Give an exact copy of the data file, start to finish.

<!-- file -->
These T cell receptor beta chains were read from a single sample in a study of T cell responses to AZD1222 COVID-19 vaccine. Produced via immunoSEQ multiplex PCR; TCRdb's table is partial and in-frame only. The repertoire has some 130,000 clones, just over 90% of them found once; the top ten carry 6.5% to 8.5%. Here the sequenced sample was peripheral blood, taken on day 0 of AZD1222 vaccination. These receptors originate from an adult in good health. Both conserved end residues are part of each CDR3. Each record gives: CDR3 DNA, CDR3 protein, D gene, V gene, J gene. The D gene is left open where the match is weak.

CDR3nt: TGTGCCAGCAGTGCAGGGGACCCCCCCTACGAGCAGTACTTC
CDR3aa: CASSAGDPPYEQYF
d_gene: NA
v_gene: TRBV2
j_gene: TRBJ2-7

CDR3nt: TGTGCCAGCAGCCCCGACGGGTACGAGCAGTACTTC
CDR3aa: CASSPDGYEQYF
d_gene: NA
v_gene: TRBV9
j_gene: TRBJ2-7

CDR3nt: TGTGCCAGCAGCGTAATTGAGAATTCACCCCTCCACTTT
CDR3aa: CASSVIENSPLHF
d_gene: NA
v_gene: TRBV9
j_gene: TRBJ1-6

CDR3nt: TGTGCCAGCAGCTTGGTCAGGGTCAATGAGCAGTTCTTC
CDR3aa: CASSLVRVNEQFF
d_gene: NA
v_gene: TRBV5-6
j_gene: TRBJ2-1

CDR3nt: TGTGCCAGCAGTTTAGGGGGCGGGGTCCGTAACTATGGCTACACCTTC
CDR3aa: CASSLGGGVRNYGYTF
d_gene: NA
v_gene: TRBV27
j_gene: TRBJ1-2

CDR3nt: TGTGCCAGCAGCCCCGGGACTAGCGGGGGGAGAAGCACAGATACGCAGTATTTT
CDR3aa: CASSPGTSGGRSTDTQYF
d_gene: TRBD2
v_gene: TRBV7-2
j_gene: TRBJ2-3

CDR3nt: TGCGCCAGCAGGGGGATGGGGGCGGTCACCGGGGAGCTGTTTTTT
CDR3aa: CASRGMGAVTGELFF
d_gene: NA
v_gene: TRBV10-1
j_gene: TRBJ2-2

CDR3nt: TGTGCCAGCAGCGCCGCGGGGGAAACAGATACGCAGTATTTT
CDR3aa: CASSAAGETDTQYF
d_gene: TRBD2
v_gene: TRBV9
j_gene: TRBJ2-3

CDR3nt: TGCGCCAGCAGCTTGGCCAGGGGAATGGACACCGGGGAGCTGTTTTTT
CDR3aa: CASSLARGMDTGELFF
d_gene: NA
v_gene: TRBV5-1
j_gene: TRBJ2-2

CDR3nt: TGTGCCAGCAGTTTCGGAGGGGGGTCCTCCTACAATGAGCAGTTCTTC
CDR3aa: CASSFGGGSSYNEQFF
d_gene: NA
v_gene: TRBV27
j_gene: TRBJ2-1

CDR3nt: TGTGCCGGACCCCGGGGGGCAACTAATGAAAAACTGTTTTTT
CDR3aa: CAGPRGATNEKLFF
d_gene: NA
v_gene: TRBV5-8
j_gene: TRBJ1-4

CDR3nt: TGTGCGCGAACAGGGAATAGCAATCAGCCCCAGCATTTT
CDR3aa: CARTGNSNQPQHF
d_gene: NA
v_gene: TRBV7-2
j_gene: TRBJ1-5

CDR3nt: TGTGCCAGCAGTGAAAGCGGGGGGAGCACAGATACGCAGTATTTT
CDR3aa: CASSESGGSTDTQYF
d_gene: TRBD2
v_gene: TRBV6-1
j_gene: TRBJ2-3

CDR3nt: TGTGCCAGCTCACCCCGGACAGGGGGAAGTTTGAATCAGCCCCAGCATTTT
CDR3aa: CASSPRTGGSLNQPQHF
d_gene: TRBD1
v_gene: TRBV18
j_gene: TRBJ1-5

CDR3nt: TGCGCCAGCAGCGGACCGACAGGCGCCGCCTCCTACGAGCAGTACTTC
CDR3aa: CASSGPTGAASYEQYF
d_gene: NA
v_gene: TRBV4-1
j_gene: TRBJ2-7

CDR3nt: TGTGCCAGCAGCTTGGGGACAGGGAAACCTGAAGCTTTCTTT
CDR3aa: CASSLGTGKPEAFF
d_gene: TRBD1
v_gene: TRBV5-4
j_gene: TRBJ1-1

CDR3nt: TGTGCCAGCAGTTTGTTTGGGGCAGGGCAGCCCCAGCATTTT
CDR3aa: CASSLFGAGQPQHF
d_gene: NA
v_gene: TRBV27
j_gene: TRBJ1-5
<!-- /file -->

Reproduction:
These T cell receptor beta chains were read from a single sample in a study of T cell responses to AZD1222 COVID-19 vaccine. Produced via immunoSEQ multiplex PCR; TCRdb's table is partial and in-frame only. The repertoire has some 130,000 clones, just over 90% of them found once; the top ten carry 6.5% to 8.5%. Here the sequenced sample was peripheral blood, taken on day 0 of AZD1222 vaccination. These receptors originate from an adult in good health. Both conserved end residues are part of each CDR3. Each record gives: CDR3 DNA, CDR3 protein, D gene, V gene, J gene. The D gene is left open where the match is weak.

CDR3nt: TGTGCCAGCAGTGCAGGGGACCCCCCCTACGAGCAGTACTTC
CDR3aa: CASSAGDPPYEQYF
d_gene: NA
v_gene: TRBV2
j_gene: TRBJ2-7

CDR3nt: TGTGCCAGCAGCCCCGACGGGTACGAGCAGTACTTC
CDR3aa: CASSPDGYEQYF
d_gene: NA
v_gene: TRBV9
j_gene: TRBJ2-7

CDR3nt: TGTGCCAGCAGCGTAATTGAGAATTCACCCCTCCACTTT
CDR3aa: CASSVIENSPLHF
d_gene: NA
v_gene: TRBV9
j_gene: TRBJ1-6

CDR3nt: TGTGCCAGCAGCTTGGTCAGGGTCAATGAGCAGTTCTTC
CDR3aa: CASSLVRVNEQFF
d_gene: NA
v_gene: TRBV5-6
j_gene: TRBJ2-1

CDR3nt: TGTGCCAGCAGTTTAGGGGGCGGGGTCCGTAACTATGGCTACACCTTC
CDR3aa: CASSLGGGVRNYGYTF
d_gene: NA
v_gene: TRBV27
j_gene: TRBJ1-2

CDR3nt: TGTGCCAGCAGCCCCGGGACTAGCGGGGGGAGAAGCACAGATACGCAGTATTTT
CDR3aa: CASSPGTSGGRSTDTQYF
d_gene: TRBD2
v_gene: TRBV7-2
j_gene: TRBJ2-3

CDR3nt: TGCGCCAGCAGGGGGATGGGGGCGGTCACCGGGGAGCTGTTTTTT
CDR3aa: CASRGMGAVTGELFF
d_gene: NA
v_gene: TRBV10-1
j_gene: TRBJ2-2

CDR3nt: TGTGCCAGCAGCGCCGCGGGGGAAACAGATACGCAGTATTTT
CDR3aa: CASSAAGETDTQYF
d_gene: TRBD2
v_gene: TRBV9
j_gene: TRBJ2-3

CDR3nt: TGCGCCAGCAGCTTGGCCAGGGGAATGGACACCGGGGAGCTGTTTTTT
CDR3aa: CASSLARGMDTGELFF
d_gene: NA
v_gene: TRBV5-1
j_gene: TRBJ2-2

CDR3nt: TGTGCCAGCAGTTTCGGAGGGGGGTCCTCCTACAATGAGCAGTTCTTC
CDR3aa: CASSFGGGSSYNEQFF
d_gene: NA
v_gene: TRBV27
j_gene: TRBJ2-1

CDR3nt: TGTGCCGGACCCCGGGGGGCAACTAATGAAAAACTGTTTTTT
CDR3aa: CAGPRGATNEKLFF
d_gene: NA
v_gene: TRBV5-8
j_gene: TRBJ1-4

CDR3nt: TGTGCGCGAACAGGGAATAGCAATCAGCCCCAGCATTTT
CDR3aa: CARTGNSNQPQHF
d_gene: NA
v_gene: TRBV7-2
j_gene: TRBJ1-5

CDR3nt: TGTGCCAGCAGTGAAAGCGGGGGGAGCACAGATACGCAGTATTTT
CDR3aa: CASSESGGSTDTQYF
d_gene: TRBD2
v_gene: TRBV6-1
j_gene: TRBJ2-3

CDR3nt: TGTGCCAGCTCACCCCGGACAGGGGGAAGTTTGAATCAGCCCCAGCATTTT
CDR3aa: CASSPRTGGSLNQPQHF
d_gene: TRBD1
v_gene: TRBV18
j_gene: TRBJ1-5

CDR3nt: TGCGCCAGCAGCGGACCGACAGGCGCCGCCTCCTACGAGCAGTACTTC
CDR3aa: CASSGPTGAASYEQYF
d_gene: NA
v_gene: TRBV4-1
j_gene: TRBJ2-7

CDR3nt: TGTGCCAGCAGCTTGGGGACAGGGAAACCTGAAGCTTTCTTT
CDR3aa: CASSLGTGKPEAFF
d_gene: TRBD1
v_gene: TRBV5-4
j_gene: TRBJ1-1

CDR3nt: TGTGCCAGCAGTTTGTTTGGGGCAGGGCAGCCCCAGCATTTT
CDR3aa: CASSLFGAGQPQHF
d_gene: NA
v_gene: TRBV27
j_gene: TRBJ1-5